This probably won’t shock any of my readers, but I do not support Louisa Wall’s proposed amendment to the Marriage Act.
The Marriage (Definition of Marriage) Amendment Bill recently passed its second reading in Parliament, and our ever-eager-to-say-they-made-a-difference politicians will almost certainly vote it into law this year. The new legislation would see the definition of marriage used by the Marriage Act 1955 expanded to include unions of two people of the same sex. Existing prohibitions would remain in place (e.g. close relatives still will not be able to marry), and the definition of marriage will not be broadened to include unions of more than two people.
I do not believe that Parliament actually cares what most people want (nor should they always do so). I think that even before the routine of hearing public submissions began, it was a foregone conclusion for those Members of Parliament who supported the Bill that they would continue to support it, and that they were not genuinely open to hearing people explain why they do not support the change. A recent poll (16 March 2013) at one of New Zealand’s most widely read blogs, Whale Oil (where the blogger-in-chief Cameron Slater vocally supports the change), showed 63% opposition to the Bill, surprising if only because of the context in which such opinion prevails. Perhaps more “respectably,” Curia market research in February 2013 found in its “moral issues” poll that fewer than half of respondents (47%) supported the law change, and a similar number (43%) maintained that the Civil Unions Act (virtually a clone of the Marriage Act, but including same-sex unions) is already adequate for same-sex couples. So while, again, I am not a populist who thinks that the government should always do whatever the people want, it’s also not clear that this change is “the will of the people,” and when politicians and lobbyists for the change insist that it has overwhelming support, they are either not telling the truth or they are being selective in which polls they listen to.
In point of fact, the Select Committee hearing public submissions knowingly prevented many opponents of the Bill from making their oral submission at all. Whether this was done so that they could then claim that fewer people gave oral submissions against the Bill, thus skewing perception of the support for the Bill, or they simply were not interested in hearing what opponents had to say because their decision was already made, is not clear – although I suspect that a mixture of both explanations is correct.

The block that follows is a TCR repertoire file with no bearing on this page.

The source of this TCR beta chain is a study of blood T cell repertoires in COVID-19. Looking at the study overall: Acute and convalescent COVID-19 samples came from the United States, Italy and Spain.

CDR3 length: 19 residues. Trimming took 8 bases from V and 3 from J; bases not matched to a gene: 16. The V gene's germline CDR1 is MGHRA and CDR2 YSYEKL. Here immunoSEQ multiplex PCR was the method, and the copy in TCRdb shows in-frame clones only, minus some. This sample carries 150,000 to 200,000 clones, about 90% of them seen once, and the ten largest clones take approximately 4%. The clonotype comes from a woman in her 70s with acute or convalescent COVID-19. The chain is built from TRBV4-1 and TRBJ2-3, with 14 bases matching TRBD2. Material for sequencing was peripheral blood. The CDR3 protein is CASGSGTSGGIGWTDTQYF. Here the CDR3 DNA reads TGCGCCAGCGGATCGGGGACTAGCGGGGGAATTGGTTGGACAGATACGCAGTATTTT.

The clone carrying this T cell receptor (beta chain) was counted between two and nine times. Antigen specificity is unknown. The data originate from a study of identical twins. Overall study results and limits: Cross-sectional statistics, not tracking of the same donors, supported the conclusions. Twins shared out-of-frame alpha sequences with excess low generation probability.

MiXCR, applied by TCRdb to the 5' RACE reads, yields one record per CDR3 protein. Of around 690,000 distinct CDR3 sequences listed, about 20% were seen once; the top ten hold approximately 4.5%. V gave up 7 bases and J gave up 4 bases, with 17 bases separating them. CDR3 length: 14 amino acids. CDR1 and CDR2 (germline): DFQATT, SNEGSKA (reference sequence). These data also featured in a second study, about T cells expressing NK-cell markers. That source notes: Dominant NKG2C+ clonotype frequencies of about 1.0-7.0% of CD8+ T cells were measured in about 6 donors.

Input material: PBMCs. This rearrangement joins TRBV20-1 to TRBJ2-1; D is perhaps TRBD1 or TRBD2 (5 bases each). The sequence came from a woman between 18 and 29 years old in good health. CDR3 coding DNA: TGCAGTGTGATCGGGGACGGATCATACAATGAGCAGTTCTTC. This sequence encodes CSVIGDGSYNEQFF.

But enough about the political wrangling. Here is why I do not support the change, and also what disappoints me about the state of the debate. I’ll start with some broader comments about marriage and sexuality and then I’ll zero in on the Marriage Act and the debate around its proposed amendments.
Marriage and sexuality
As I hope is true of all sincere people, my values and beliefs about life, reality and everything inform the way that I evaluate any law, policy or opinion. I wouldn’t be a very honest person if I held to a range of beliefs that committed me to rejecting a policy but I pretended to agree with it because I felt that the culture expected it of me. My beliefs about what constitutes marriage are no different. Marriage is the union of a man and a woman. Sexuality is part of the way that we were created to express love and to promote procreation. Like all other human functions, it can go wrong through no deliberate actions on the part of the person who has the dysfunction. Our auditory, visual, olfactory, nervous, hormonal and mental systems and functions can go wrong. We know this. Since our sexuality is a human function too it should not be difficult to see that it could go wrong as well.
Of course, if there’s no such thing as “proper” function, if we just happen to be here, we happen to have the bits and pieces that we have, there’s nothing that those bits and pieces are really for in any objectively true sense and there’s certainly no reason or purpose to our existence, then this may not sound right to you.
If you think that we are just whatever we find ourselves to be and it’s not possible for us to be dysfunctional because there’s no way that we were meant to be and certainly nothing that we are here for other than what we decide, then I’m wrong and our sexuality can’t go wrong.